[2] Ibid., 28.

[3] “Emmalea Russo and Michael Newton on Ugly Duckling Presse.” Poetry Society of America, n.d. https://poetrysociety.org/features/q-a-chapbook-publishers/emmalea-russo-and-michael-newton-on-ugly-duckling-presse.

On the Zine

“Illuminating Explorations” – This series of digital exhibits is designed to promote and celebrate UT Libraries collections in small-scale form. The exhibits will highlight unique materials to elevate awareness of a broad range of content. “Illuminating Explorations” will be created and released over time, with the intent of encouraging use of featured and related items, both digital and analog, in support of new inquiries, discoveries, enjoyment and further exploration.

Zines, those do-it-yourself publications that have found renewed popularity in the last decade, provide a medium for different groups to cultivate their own forms of expression. And this expression can vary depending on the zine creator. Broadly speaking, recurring themes tend to interrogate identity (gender, sexuality, race), place (home, gentrification, nation), and time (childhood, adolescence, adulthood). For their part, audiences continue to flock to this form of cultural production because zines are affordable, rare, and allow unfettered access to the creator’s perspectives. Such access is significant as many zinesters come from historically marginalized groups that publishing companies have traditionally overlooked. Their perspectives tend to subvert or resist mainstream American ideas.   

A new exhibit, “You Are What You (Do Not) Eat: Decolonial Resistance in U.S. Latinx Zines,” aims to underscore this resistance by examining Latinx zines that interrogate food and its impact in shaping cultural identity. Zinesters draw on memoirs and artwork to promote plant-based diets and condemn colonial impositions regarding food, “healthy” bodies, and medicine. As an offshoot of food, the exhibit also highlights zines that discuss traditional healing, speciesism, and body positivity.

Viewers will find a nice array of zines, with contributors from as nearby as San Antonio and as far as Washington D.C. Some examples will be more text heavy while others will use mixed media to articulate their points.  

This collection will be of interest to anyone who is interested in zine culture, food studies, decolonial studies, and Latinx cultural production. My hope is that scholars will develop similar projects using zines. The print versions of these zines and others are available in the Rare Books and Manuscripts Room at the Nettie Lee Benson Latin American Collection.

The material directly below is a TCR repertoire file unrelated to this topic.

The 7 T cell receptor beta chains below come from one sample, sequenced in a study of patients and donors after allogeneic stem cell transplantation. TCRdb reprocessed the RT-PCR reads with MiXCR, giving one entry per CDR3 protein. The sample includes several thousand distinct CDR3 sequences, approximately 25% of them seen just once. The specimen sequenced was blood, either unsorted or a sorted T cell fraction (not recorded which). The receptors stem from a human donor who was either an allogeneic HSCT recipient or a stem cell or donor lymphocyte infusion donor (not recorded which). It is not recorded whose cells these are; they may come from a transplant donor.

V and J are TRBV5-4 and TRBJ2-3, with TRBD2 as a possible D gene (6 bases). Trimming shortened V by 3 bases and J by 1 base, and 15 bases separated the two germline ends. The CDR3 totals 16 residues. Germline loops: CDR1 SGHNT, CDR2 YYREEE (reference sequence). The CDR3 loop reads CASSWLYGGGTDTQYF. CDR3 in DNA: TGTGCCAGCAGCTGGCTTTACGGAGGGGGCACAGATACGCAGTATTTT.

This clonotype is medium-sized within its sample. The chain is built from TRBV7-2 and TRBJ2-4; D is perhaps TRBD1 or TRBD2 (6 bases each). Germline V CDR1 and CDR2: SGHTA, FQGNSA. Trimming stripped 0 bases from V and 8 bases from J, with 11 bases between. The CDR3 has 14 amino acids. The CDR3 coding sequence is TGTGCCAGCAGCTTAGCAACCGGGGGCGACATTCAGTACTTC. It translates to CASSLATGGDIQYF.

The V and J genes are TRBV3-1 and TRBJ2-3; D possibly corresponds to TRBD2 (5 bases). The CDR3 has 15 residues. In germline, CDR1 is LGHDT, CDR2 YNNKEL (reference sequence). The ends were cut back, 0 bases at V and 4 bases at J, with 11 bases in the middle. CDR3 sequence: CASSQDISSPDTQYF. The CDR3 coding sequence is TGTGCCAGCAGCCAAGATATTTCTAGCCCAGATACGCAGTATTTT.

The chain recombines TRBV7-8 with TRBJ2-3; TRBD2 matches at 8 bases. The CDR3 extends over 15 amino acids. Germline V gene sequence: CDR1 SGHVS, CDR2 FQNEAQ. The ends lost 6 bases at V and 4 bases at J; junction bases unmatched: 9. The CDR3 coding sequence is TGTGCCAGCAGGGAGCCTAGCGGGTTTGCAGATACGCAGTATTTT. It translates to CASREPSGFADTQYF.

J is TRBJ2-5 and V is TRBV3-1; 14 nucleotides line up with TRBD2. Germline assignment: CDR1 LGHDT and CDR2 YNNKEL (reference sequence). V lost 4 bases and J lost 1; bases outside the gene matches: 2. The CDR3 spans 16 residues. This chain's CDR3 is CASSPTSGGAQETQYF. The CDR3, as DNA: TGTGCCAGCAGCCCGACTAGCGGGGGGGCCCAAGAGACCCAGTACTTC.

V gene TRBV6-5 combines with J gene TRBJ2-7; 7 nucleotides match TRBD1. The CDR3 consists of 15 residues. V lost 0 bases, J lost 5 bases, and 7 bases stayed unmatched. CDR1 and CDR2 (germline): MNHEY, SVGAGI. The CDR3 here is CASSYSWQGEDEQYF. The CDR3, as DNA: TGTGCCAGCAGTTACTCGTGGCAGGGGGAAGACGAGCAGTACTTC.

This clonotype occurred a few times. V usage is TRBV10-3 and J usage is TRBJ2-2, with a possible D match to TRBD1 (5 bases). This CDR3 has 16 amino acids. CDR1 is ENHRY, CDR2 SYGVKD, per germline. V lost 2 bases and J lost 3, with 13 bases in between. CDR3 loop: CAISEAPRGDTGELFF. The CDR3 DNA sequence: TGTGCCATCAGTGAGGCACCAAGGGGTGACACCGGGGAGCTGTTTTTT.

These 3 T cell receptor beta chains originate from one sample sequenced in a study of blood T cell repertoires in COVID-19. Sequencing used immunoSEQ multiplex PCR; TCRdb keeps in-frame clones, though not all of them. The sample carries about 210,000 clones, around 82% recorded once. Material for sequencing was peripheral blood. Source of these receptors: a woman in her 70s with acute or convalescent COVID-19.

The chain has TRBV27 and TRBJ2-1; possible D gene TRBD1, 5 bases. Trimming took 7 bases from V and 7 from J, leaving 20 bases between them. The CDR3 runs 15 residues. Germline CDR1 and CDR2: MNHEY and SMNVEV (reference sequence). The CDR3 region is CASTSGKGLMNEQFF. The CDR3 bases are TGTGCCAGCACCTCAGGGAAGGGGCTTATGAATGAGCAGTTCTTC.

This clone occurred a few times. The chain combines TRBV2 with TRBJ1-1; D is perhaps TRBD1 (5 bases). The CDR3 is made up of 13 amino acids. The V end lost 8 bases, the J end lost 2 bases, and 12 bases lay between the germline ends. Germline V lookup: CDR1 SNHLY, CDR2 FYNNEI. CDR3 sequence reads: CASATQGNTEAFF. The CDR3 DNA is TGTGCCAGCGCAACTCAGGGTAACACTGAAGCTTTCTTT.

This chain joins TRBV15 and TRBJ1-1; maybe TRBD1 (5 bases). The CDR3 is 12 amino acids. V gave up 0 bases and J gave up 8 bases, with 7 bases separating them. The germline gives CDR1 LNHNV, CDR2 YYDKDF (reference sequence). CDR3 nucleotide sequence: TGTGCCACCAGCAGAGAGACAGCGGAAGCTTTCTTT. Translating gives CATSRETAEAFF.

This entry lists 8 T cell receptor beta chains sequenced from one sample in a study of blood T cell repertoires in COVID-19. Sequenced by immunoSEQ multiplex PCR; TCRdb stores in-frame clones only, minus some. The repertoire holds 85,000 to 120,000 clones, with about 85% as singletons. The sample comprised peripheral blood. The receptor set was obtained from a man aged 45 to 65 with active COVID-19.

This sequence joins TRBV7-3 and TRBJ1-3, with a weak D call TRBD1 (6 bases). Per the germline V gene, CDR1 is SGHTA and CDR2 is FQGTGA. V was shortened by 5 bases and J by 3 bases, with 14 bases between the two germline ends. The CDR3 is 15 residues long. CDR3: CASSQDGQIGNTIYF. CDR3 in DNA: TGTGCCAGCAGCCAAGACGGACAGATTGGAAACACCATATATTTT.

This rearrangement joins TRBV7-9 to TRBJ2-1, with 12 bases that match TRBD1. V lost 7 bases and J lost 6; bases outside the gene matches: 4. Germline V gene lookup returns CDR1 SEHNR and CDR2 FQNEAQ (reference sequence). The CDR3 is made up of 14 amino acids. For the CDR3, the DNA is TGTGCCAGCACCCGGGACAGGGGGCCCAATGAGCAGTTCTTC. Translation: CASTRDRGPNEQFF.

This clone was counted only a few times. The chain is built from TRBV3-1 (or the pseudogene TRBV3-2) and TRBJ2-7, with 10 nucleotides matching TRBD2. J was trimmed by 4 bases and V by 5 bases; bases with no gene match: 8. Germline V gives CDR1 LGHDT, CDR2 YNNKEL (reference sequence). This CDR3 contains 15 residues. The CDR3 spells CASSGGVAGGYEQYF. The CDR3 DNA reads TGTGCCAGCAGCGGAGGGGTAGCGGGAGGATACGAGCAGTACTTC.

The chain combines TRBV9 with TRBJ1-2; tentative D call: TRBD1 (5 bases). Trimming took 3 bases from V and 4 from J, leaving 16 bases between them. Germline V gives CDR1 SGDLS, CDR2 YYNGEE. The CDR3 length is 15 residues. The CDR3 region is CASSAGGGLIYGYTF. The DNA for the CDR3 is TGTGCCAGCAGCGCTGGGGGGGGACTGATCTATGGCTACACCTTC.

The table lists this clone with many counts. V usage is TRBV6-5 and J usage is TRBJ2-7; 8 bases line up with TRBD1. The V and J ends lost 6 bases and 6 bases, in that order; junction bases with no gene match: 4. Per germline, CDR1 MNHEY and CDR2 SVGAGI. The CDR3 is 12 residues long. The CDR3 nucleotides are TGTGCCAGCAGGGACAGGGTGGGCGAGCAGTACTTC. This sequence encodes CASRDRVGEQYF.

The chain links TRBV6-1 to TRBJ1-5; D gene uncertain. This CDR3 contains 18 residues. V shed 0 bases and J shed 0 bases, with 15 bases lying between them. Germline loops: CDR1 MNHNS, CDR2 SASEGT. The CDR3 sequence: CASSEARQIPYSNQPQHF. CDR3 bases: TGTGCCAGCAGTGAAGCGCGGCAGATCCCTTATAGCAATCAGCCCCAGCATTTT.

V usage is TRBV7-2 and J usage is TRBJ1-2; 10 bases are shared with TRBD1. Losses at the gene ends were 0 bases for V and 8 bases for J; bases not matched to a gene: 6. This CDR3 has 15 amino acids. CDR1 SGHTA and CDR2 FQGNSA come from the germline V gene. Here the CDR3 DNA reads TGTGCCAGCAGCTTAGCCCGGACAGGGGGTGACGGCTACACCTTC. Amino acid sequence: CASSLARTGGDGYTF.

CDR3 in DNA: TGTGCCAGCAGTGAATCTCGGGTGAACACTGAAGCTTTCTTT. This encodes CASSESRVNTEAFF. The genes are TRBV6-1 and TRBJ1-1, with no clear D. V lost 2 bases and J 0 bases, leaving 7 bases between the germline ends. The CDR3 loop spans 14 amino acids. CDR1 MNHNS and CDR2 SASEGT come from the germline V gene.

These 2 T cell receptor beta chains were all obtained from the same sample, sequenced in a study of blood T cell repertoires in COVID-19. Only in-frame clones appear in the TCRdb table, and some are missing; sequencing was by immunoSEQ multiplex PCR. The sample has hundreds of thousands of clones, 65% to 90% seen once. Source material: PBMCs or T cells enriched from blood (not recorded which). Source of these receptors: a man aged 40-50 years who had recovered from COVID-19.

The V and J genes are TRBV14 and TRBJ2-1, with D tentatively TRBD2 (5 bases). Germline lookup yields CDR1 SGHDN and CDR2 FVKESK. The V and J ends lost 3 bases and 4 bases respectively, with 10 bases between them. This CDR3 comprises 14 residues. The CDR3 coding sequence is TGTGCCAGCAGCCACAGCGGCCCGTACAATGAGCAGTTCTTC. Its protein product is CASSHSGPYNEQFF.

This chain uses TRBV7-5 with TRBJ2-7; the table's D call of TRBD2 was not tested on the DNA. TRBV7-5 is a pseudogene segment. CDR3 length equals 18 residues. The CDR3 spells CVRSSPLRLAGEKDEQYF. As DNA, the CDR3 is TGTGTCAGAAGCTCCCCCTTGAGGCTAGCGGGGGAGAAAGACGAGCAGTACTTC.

Daniel Arbino is the Librarian for U.S. Latina/o Studies.

Illuminating Explorations: French Communism and Global Revolution

“Illuminating Explorations” – This series of digital exhibits is designed to promote and celebrate UT Libraries collections in small-scale form. The exhibits will highlight unique materials to elevate awareness of a broad range of content. “Illuminating Explorations” will be created and released over time, with the intent of encouraging use of featured and related items, both digital and analog, in support of new inquiries, discoveries, enjoyment and further exploration.


Radical politics in Europe experienced a pronounced growth in strength and popularity in the early 20th century, both before and following the communist revolution in Russia in October 1917. France possessed a unique position in the continent-wide growth of leftist and labor-focused–and specifically communist and anarcho-syndicalist–parties and movements. The Paris Commune and its politics played an important role in the development of Marxism, which would later become the most prominent political position in politically successful leftist parties and revolutionaries from Russia to Western Europe. While very influential and popular throughout France in the early twentieth century, there were also significant forces opposed to the rise of left-wing sentiment both in France and across Europe. This exhibit curates a number of significant holdings of the UT Libraries surrounding communism in France, and is organized into sections containing pro-communist, anti-communist, and leftist but not explicitly pro-communist materials.